This tripartite division roughly matches Crane’s. Husserl, however, goes on to specify a fourth element, namely the sensation contents. Sensations are, Husserl maintains, ‘totally different’ (Husserl 1984, 396) from the object intended as well as the act’s intentional directedness. First, sensations differ from the object insofar as the former are ‘really inherent’ in consciousness, whereas any intended object transcends the mental state. For instance, in hearing a song being played, I am intentionally directed at that song which transcends the intentional act. By contrast, I am not directed at the sound sensations out of which this experience of hearing a song is, so to say, partially constructed.Footnote 20 The sensation contents, then, are not transcendent to consciousness, but really inherent or immanent to the state. (This distinction coincides roughly with the one recently made by Byrne between sensory and sensible qualities, see (Byrne 2009, 272).)
Second, the sensations are also said to be totally different from the intentional acts proper. This is because the acts are essentially directed at something. The sensations, however, are not. At least potentially, sensations are ‘building blocks of [intentional] acts’. Yet, as I quoted already, Husserl believes ‘no one would think of referring to the sensations themselves as [intentional] experiences’ (Husserl 1984, 406 italics added).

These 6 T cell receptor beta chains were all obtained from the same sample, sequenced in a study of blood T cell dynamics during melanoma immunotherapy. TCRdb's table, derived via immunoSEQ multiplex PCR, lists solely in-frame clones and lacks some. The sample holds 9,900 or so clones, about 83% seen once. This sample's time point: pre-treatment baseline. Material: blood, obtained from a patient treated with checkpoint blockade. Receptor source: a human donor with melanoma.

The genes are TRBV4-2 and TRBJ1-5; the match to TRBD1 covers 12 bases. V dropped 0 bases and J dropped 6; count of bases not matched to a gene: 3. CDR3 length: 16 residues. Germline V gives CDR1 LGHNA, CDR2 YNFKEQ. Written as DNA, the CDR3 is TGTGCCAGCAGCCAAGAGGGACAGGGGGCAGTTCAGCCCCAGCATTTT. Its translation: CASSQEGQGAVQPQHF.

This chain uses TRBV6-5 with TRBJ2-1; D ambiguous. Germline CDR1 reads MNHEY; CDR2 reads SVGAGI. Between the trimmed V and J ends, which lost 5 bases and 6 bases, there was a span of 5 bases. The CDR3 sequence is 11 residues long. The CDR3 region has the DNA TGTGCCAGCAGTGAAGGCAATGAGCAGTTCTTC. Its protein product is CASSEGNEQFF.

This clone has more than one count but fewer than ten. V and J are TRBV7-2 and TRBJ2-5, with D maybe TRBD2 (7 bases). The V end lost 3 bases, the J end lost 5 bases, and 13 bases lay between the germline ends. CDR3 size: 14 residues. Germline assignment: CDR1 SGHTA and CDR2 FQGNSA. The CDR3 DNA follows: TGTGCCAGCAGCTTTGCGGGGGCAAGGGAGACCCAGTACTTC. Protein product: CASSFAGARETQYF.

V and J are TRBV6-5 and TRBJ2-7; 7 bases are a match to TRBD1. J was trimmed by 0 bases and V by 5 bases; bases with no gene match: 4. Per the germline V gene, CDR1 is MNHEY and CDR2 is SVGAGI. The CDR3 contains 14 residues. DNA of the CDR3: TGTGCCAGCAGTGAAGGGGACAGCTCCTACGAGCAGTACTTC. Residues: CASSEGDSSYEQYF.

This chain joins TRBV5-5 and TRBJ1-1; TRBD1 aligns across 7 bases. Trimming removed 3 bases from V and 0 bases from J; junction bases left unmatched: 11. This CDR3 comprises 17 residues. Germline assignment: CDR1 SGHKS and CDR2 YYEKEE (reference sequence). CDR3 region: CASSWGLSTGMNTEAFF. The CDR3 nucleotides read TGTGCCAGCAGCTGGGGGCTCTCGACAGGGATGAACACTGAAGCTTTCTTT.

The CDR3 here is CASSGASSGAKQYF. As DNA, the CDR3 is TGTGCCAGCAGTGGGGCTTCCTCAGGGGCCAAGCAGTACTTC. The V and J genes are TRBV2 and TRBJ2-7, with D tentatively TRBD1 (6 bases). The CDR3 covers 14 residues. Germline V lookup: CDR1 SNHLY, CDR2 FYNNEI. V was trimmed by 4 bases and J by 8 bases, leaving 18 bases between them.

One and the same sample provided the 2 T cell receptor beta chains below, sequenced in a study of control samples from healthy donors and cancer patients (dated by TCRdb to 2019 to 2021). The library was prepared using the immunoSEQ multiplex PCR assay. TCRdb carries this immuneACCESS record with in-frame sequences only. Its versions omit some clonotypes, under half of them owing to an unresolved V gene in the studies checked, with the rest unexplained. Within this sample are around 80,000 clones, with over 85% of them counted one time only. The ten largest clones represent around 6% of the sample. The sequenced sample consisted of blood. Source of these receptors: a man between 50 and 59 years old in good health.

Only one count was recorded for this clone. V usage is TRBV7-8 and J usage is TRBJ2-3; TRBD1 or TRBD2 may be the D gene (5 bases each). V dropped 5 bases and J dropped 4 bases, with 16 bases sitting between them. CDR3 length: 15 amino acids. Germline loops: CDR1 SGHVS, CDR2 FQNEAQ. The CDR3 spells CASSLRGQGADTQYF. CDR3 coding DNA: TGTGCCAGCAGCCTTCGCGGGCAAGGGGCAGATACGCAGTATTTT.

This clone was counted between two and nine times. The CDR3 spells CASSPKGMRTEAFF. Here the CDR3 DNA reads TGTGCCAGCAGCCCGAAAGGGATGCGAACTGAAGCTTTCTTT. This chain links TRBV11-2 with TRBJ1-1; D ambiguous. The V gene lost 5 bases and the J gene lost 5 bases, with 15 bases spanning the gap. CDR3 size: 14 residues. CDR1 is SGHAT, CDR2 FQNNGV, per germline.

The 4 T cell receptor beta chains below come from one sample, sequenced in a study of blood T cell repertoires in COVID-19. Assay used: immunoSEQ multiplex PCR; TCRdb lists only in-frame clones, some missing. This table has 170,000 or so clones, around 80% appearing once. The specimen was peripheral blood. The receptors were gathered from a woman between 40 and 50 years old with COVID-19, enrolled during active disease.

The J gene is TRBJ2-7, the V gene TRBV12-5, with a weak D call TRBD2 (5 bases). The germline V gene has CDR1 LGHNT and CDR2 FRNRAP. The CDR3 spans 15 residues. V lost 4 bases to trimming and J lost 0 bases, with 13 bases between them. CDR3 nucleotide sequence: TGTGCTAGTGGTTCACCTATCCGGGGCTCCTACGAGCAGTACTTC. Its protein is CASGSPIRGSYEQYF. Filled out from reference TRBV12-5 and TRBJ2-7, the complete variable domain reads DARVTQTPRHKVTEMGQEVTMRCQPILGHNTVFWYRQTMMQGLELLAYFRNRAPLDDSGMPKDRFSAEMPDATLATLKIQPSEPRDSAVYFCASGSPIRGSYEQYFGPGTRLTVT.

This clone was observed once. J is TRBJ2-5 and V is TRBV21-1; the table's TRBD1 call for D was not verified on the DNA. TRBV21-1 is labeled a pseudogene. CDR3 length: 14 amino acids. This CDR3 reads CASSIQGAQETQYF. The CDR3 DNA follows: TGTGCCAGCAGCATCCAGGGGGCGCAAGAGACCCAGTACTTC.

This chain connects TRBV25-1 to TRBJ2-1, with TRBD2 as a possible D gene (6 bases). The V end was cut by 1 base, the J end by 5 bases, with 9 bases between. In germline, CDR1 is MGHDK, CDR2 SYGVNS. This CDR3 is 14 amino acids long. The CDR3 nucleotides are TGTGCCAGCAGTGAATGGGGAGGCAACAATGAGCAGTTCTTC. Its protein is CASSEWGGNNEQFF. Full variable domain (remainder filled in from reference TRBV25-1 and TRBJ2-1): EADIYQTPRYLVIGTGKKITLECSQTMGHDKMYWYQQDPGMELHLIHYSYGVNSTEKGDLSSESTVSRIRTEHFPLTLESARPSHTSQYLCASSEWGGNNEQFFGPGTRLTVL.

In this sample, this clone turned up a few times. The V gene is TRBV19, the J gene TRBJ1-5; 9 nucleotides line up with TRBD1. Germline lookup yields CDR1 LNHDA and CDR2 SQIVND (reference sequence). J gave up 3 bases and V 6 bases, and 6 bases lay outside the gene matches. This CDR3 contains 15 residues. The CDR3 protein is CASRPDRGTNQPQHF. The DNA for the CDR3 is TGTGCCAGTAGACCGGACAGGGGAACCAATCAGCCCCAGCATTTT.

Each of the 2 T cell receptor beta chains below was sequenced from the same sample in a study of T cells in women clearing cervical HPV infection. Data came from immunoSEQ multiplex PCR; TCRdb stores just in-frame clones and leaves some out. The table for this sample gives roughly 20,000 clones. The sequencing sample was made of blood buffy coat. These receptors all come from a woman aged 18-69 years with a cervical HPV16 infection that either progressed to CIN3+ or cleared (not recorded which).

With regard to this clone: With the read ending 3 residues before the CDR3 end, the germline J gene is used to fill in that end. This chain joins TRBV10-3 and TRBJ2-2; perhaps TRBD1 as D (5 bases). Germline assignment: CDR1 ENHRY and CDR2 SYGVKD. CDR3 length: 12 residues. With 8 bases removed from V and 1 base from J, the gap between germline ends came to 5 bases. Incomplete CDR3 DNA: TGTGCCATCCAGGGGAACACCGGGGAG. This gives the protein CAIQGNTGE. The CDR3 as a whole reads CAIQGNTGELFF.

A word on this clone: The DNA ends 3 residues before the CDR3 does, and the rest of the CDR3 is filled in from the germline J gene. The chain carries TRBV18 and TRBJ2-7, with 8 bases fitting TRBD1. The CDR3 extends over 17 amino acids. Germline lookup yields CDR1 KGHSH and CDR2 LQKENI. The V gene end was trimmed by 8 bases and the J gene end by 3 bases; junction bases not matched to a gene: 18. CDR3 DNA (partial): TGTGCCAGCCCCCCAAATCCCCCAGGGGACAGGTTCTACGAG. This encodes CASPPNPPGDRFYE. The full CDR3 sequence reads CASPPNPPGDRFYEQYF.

So far, Husserl’s account distinguished the really inherent sensation contents, the also really inherent intentional acts (consisting of quality and matter), and the objects at which acts are directed, which are not really inherent parts of acts. We further saw that whereas the intentional acts are always directed at objects, the sensations are not, although they may function as building blocks for intentional acts.
This exposition already indicates two important differences with impure intentionalism. The first concerns the different explananda both theories address. Husserl’s theory in Logical Investigations aims at providing some fundamental outlines of a phenomenological theory of knowledge. This is a very different task from a full investigation of conscious states in their own right. This, on Husserl’s view, would necessitate many more distinctions than just quality, matter, object, and sensations – some of which I listed earlier on. This complete phenomenological survey of consciousness is the theme of much of Husserl’s mature transcendental work, where consciousness is repeatedly characterized as an endless field of possible a priori cognitions. The basic distinctions of Logical Investigations, however, do not lay claim to providing an exhaustive account of conscious states (as it does for Crane). There is in fact no good evidence that Husserl at any point considered that a viable suggestion.